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View of Colonel De Trobriand while stationed in KY by Garst Danville Ky.  Philippe Régis Denis de Keredern de Trobriand (June 4, 1816 – July 15, 1897) was a French aristocrat, lawyer, poet, and novelist who, on a dare, emigrated in his 20s to the United States, settling first in New York City. During the American Civil War, he became naturalized, was commissioned and served in the Union Army, reaching the rank of Major general.While serving as the commander of Fort Stevenson in Dakota Territory from 1867 to 1870, he was promoted to the brevet grade of brigadier general in the regular army in 1868. During Reconstruction, Trobriand was part of the occupation forces in Louisiana and was based in New Orleans, where he lived from 1875 on, retiring from the Army in 1879. After the Civil War broke out, Trobriand became a naturalized citizen of the United States and on August 28, 1861, he was commissioned as an officer and given command of the 55th New York Infantry Regiment, the predominantly French-immigrant regiment known as the Gardes de Lafayette. He and his regiment were attached to Peck's Brigade of Couch's Division, Keyes's IV Corps of the Army of the Potomac in September 1861.They took part in the 1862 Peninsula Campaign, seeing first combat on May 5, 1862, at the Battle of Williamsburg. Soon after, Trobriand was debilitated with a malady diagnosed as "swamp fever", missed the remainder of the campaign, and was unable to return to duty until July. His regiment's next engagement, part of the brigade of Brig. Gen. J. H. Hobart Ward, III Corps of the Army of the Potomac, was at the Battle of Fredericksburg. They were held in reserve and escaped the terrible bloodshed of the Union defeat.In December 1862, the 55th was merged with the 38th New York Infantry Regiment, and Trobriand became the colonel of the now-named 38th. He led his new regiment at the Battle of Chancellorsville in May 1863, but was not heavily engaged. After the III Corps was reorganized following its severe casualties at Chancellorsville, Trobriand was given command of a new brigade.Trobriand's military career is best known for the Battle of Gettysburg, where he first saw significant action. He arrived on the second day of battle, July 2, 1863, and took up positions in the area known as the Wheatfield. His brigade put up a spirited defense against powerful assaults by Confederate Maj. Gen. John Bell Hood's division, particularly a Georgia brigade under Brig. Gen. George T. Anderson and a South Carolina brigade under Brig. Gen. Joseph B. Kershaw. They successfully held out until relieved by units of Maj. Gen. John C. Caldwell's division of the II Corps, but it came at a terrible price—every third man in Trobriand's brigade was a casualty.After the battle, his division commander, Maj. Gen. David B. Birney, wrote:Colonel de Trobriand deserves my heartiest thanks for his skillful disposition of his command by gallantly holding his advanced position until relieved by other troops. This officer is one of the oldest in commission as colonel in the volunteer service [and] has been distinguished in nearly every engagement of the Army of the Potomac, and certainly deserves the rank of brigadier-general of volunteers, to which he has been recommended.— David B. Birney, Report on Battle of GettysburgDespite the recommendation and his excellent performance at Gettysburg, Col. Trobriand did not receive a promotion to brigadier general until his appointment to that grade by President Abraham Lincoln on April 10, 1864, to rank from January 5, 1864, after the U.S. Senate had confirmed the appointment on April 7, 1864.[3] He finally assumed command of a brigade to match his rank when Brig. Gen. J. H. Hobart Ward was dismissed from the Army for intoxication.Late in the war, Trobriand occasionally led a division during the Petersburg Campaign and the Appomattox Campaign, especially when Gershom Mott was wounded in the latter campaign. On January 13, 1866, President Andrew Johnson nominated de Trobriand for the brevet grade of major general to rank from April 9, 1865, and the U.S. Senate confirmed the nomination on March 12, 1866.[4] De Trobriand was mustered out of the volunteer service on January 15, 1866.[3] On December 3, 1867 President Andrew Johnson nominated him for the brevet grade of brigadier general in the regular army, to rank from March 2, 1867 and the U.S. Senate confirmed the award on February 14, 1868.[5]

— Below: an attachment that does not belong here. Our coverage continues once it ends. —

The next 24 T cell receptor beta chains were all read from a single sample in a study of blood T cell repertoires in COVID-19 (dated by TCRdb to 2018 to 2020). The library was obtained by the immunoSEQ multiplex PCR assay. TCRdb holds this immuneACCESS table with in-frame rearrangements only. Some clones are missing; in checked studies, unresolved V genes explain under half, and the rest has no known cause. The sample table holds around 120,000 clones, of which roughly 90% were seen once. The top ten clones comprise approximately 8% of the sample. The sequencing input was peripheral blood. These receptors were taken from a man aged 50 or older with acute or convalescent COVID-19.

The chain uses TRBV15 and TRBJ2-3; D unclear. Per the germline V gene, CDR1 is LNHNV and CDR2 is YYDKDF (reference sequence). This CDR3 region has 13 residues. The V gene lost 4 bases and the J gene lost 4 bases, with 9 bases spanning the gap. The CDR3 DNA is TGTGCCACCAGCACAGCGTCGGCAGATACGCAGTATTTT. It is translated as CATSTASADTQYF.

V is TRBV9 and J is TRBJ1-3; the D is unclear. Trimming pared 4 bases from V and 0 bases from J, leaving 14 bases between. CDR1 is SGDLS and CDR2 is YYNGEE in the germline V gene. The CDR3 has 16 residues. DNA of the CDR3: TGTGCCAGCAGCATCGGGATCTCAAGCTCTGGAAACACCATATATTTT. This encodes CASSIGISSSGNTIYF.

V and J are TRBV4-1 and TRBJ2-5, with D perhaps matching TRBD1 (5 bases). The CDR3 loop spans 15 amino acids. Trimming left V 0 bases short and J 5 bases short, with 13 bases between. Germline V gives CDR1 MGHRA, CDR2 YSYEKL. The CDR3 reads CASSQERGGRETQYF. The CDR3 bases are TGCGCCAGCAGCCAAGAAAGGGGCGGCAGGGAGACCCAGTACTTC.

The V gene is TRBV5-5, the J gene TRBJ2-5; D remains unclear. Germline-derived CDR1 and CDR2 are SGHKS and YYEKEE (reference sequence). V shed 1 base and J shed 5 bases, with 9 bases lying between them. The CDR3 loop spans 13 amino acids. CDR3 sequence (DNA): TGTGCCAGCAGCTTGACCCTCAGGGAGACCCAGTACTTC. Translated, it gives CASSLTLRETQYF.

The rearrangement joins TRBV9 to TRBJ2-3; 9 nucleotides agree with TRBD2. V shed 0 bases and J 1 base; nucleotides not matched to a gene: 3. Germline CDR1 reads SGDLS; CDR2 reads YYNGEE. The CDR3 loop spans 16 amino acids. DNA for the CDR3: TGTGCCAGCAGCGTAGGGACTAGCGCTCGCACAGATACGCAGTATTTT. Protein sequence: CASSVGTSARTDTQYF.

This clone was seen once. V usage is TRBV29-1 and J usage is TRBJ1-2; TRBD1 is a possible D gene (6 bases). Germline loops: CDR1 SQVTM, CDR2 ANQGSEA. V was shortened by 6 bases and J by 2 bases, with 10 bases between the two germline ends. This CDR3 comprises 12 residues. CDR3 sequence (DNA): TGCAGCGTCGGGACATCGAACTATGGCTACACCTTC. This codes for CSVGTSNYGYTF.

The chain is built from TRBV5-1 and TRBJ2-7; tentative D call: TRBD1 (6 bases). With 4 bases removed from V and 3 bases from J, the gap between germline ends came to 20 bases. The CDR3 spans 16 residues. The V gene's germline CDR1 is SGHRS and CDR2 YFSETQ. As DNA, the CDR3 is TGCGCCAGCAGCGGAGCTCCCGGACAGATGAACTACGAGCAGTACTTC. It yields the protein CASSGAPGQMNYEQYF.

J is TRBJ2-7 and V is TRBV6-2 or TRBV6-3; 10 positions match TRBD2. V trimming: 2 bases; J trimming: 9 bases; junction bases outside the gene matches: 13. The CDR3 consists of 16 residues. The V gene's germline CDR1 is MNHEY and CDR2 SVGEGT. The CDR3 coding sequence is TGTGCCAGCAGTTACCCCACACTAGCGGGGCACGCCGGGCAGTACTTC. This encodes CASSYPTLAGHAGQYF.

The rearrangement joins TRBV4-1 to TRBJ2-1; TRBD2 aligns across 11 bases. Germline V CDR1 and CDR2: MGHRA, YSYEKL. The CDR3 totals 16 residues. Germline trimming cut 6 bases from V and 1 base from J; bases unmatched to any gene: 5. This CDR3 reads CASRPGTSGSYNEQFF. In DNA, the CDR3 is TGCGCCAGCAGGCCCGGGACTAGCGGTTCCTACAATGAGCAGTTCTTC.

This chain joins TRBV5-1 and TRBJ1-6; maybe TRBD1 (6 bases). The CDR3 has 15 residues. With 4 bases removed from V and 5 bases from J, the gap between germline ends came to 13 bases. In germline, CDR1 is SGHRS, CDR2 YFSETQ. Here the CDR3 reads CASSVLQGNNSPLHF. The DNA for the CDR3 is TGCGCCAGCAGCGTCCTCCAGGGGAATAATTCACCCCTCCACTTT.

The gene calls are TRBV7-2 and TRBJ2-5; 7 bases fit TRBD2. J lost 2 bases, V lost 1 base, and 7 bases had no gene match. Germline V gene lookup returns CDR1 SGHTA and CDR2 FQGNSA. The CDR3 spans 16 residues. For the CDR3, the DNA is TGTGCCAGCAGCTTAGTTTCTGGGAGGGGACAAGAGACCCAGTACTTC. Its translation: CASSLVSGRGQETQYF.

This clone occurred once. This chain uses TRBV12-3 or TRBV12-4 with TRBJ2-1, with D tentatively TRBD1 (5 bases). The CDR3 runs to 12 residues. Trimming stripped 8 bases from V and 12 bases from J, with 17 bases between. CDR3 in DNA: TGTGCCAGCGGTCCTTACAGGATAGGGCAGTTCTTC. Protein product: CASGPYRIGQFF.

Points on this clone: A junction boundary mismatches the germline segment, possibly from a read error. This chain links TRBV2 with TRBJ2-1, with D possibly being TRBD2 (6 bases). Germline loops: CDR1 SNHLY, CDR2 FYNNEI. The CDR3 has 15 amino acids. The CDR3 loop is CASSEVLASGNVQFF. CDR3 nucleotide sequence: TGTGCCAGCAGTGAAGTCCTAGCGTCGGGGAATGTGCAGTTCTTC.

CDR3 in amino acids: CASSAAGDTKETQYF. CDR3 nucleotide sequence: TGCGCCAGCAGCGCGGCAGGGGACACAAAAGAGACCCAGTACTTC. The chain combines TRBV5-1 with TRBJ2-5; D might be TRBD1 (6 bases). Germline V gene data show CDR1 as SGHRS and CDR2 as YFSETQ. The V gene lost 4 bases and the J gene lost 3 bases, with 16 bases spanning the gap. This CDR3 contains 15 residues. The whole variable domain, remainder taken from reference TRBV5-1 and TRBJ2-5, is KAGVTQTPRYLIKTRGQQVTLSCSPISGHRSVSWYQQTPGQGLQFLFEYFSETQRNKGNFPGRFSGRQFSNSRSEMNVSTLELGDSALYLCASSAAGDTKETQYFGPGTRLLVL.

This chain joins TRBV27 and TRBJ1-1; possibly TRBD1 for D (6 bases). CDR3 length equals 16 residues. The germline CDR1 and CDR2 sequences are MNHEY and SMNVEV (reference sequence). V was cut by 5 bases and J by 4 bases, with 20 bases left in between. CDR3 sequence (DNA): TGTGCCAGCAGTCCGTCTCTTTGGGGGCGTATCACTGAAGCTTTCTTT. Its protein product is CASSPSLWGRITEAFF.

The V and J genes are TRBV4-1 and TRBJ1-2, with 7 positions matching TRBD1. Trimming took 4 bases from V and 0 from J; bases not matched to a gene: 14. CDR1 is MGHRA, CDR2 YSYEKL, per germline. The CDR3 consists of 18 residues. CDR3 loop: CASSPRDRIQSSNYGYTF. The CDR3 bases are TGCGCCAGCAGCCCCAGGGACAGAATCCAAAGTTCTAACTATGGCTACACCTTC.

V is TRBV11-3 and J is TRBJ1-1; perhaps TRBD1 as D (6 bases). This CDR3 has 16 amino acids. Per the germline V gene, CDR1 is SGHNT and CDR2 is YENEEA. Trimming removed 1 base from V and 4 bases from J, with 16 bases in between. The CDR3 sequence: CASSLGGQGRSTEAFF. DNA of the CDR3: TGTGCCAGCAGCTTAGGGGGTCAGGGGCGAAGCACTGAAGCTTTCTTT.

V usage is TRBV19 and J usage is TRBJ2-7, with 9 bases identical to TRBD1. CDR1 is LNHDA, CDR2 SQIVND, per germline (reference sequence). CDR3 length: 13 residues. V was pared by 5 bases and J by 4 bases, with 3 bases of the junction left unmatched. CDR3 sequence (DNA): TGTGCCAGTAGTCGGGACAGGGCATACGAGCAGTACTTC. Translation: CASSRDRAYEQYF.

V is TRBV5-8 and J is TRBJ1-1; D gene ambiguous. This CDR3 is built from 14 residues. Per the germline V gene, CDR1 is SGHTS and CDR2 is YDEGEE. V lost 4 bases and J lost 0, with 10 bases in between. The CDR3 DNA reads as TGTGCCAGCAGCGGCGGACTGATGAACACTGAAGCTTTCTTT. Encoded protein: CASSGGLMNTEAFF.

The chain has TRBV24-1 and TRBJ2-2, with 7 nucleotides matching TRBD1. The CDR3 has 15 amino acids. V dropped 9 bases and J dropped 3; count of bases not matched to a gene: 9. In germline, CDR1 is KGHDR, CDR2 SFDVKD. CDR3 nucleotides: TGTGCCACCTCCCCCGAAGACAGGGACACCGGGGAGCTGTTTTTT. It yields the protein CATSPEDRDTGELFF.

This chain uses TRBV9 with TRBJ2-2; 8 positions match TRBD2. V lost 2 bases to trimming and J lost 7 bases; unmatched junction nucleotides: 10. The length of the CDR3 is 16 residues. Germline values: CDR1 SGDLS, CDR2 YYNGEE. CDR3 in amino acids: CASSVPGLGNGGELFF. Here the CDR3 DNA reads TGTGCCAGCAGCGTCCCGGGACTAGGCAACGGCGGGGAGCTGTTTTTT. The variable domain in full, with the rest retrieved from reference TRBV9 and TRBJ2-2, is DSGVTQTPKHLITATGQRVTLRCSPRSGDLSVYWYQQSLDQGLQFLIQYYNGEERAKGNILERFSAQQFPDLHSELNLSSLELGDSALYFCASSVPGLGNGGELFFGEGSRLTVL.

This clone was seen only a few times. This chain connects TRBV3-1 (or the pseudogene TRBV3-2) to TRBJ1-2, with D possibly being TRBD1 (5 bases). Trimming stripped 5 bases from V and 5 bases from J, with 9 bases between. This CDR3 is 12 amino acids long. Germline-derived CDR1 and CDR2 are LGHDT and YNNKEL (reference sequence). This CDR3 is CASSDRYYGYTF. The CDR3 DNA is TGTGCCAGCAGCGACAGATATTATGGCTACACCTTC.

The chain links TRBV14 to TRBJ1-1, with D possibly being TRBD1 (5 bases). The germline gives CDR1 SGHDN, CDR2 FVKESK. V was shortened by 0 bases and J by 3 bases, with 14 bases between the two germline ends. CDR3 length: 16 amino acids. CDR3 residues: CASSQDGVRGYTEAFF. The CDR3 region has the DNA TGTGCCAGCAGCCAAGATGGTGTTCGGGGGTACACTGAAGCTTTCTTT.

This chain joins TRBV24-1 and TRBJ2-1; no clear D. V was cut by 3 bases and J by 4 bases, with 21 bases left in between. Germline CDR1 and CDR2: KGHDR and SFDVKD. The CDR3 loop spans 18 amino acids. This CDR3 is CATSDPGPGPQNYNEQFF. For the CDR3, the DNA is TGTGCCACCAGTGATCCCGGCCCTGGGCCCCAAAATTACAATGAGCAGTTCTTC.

Indian Wars view of Colonel De Trobriand

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